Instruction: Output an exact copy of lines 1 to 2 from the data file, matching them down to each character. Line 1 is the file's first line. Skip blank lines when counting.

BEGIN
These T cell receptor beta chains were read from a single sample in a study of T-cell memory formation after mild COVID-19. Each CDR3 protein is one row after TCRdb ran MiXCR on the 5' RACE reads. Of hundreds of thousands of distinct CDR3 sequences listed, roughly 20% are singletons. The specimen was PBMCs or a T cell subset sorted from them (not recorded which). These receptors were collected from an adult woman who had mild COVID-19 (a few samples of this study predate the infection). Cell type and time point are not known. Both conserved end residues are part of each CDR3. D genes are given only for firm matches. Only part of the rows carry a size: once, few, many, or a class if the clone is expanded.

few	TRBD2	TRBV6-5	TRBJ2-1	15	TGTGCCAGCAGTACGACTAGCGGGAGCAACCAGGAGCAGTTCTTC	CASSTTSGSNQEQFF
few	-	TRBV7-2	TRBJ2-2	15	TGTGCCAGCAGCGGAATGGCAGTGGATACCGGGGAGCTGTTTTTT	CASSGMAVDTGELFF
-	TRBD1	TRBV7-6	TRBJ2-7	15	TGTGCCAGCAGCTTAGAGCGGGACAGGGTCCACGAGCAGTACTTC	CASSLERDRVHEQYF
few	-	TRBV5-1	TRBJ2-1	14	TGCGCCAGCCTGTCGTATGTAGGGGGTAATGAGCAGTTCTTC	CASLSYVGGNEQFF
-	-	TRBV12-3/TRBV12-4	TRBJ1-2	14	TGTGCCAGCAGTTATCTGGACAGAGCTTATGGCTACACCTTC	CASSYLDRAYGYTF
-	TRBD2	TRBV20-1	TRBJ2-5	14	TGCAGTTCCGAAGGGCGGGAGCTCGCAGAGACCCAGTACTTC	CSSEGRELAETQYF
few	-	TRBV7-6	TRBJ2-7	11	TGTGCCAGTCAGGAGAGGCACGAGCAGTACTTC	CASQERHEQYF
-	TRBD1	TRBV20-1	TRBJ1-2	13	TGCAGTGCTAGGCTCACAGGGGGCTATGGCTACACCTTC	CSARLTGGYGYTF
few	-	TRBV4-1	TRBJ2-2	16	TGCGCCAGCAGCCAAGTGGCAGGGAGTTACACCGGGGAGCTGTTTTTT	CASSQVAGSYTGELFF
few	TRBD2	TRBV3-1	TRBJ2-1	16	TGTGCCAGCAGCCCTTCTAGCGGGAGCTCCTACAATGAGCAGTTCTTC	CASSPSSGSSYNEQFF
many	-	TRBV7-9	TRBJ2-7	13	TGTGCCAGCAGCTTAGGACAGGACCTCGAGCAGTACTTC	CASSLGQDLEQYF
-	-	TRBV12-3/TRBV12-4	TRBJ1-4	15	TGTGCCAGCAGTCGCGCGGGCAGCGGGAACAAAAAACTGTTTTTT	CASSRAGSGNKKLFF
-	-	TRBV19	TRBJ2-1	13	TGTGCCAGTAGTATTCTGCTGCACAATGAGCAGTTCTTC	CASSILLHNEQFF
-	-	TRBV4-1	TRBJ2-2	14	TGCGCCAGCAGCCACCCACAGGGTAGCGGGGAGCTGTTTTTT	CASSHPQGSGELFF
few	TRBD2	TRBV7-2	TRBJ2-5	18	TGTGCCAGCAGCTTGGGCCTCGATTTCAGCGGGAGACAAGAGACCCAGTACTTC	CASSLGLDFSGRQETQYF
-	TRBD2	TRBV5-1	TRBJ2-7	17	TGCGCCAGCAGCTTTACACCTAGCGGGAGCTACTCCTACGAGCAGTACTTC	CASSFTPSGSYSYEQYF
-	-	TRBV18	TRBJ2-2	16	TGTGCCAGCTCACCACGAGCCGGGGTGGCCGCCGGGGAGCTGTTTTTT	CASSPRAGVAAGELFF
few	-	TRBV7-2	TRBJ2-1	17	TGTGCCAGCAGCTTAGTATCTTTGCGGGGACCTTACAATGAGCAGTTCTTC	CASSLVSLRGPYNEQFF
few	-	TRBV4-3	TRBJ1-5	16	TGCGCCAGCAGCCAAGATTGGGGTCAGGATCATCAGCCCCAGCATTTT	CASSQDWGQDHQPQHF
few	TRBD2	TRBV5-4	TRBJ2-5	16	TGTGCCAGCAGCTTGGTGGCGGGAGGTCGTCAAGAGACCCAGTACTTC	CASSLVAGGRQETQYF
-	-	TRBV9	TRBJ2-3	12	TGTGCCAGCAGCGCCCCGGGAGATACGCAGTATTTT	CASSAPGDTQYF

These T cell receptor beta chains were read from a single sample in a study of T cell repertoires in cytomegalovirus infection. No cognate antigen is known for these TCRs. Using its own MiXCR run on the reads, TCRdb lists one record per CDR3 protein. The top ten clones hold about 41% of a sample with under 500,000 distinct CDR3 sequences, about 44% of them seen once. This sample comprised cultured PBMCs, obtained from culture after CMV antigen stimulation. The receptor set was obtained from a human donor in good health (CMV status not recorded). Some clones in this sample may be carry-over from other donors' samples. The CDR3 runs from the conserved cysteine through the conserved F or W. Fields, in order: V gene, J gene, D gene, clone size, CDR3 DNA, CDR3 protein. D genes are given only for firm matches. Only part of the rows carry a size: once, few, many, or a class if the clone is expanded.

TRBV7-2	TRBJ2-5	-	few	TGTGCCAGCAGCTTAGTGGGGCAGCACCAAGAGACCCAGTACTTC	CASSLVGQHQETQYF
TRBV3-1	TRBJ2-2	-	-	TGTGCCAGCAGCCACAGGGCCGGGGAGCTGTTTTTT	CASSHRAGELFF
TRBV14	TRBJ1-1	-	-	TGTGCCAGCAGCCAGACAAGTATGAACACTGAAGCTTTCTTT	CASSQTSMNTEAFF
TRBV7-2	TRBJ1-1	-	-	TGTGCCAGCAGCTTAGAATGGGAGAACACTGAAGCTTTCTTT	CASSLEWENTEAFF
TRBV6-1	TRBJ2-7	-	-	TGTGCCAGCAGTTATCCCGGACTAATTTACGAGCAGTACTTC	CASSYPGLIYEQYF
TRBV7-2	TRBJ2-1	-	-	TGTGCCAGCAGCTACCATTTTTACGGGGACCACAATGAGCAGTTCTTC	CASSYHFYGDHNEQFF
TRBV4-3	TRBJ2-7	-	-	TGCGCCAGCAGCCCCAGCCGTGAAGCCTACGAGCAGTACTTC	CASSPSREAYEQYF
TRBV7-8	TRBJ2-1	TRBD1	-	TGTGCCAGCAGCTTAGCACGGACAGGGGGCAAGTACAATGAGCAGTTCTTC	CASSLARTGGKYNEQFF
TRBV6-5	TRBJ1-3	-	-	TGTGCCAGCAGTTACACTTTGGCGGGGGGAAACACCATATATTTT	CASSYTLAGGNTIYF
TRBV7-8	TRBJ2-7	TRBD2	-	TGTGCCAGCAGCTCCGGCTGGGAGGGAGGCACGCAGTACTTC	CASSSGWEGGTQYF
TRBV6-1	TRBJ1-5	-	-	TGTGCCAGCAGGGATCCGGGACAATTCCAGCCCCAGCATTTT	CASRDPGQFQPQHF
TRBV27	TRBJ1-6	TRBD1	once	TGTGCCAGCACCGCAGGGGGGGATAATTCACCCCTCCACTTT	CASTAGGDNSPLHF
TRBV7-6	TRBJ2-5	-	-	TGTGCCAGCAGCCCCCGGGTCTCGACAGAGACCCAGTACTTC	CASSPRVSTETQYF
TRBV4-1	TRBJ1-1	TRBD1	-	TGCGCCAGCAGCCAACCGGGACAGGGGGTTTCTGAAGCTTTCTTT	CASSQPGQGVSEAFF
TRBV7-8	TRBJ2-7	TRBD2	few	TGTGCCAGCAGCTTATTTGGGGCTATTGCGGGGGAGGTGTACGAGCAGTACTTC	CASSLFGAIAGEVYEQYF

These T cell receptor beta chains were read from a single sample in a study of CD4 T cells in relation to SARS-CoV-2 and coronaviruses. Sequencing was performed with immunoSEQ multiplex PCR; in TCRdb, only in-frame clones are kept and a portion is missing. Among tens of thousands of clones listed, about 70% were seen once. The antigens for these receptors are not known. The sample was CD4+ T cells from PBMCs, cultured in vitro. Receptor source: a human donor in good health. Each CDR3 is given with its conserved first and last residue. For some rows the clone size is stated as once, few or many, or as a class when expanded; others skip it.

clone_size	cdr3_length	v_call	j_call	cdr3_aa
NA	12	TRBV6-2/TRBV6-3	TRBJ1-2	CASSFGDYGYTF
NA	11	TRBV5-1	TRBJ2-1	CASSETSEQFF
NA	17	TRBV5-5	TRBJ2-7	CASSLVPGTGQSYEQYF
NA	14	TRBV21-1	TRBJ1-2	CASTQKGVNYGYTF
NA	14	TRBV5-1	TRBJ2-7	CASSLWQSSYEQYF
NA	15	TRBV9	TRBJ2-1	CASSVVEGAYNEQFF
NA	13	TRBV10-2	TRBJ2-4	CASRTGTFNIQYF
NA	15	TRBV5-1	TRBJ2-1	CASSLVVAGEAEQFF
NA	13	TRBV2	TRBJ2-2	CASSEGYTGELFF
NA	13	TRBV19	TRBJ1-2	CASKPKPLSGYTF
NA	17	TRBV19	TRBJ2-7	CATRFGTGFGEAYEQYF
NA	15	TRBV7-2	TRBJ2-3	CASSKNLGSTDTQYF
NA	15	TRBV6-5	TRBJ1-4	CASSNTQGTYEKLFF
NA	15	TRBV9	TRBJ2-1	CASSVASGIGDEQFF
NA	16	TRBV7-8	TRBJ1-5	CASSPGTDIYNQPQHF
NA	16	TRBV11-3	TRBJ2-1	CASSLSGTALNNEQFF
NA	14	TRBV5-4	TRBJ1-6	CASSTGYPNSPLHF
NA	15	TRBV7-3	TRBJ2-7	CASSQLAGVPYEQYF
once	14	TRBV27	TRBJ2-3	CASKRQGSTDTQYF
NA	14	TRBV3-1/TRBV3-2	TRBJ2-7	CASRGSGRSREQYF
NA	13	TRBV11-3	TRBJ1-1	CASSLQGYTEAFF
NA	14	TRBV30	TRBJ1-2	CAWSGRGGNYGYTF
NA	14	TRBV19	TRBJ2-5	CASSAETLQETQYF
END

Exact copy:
These T cell receptor beta chains were read from a single sample in a study of T-cell memory formation after mild COVID-19. Each CDR3 protein is one row after TCRdb ran MiXCR on the 5' RACE reads. Of hundreds of thousands of distinct CDR3 sequences listed, roughly 20% are singletons. The specimen was PBMCs or a T cell subset sorted from them (not recorded which). These receptors were collected from an adult woman who had mild COVID-19 (a few samples of this study predate the infection). Cell type and time point are not known. Both conserved end residues are part of each CDR3. D genes are given only for firm matches. Only part of the rows carry a size: once, few, many, or a class if the clone is expanded.

few	TRBD2	TRBV6-5	TRBJ2-1	15	TGTGCCAGCAGTACGACTAGCGGGAGCAACCAGGAGCAGTTCTTC	CASSTTSGSNQEQFF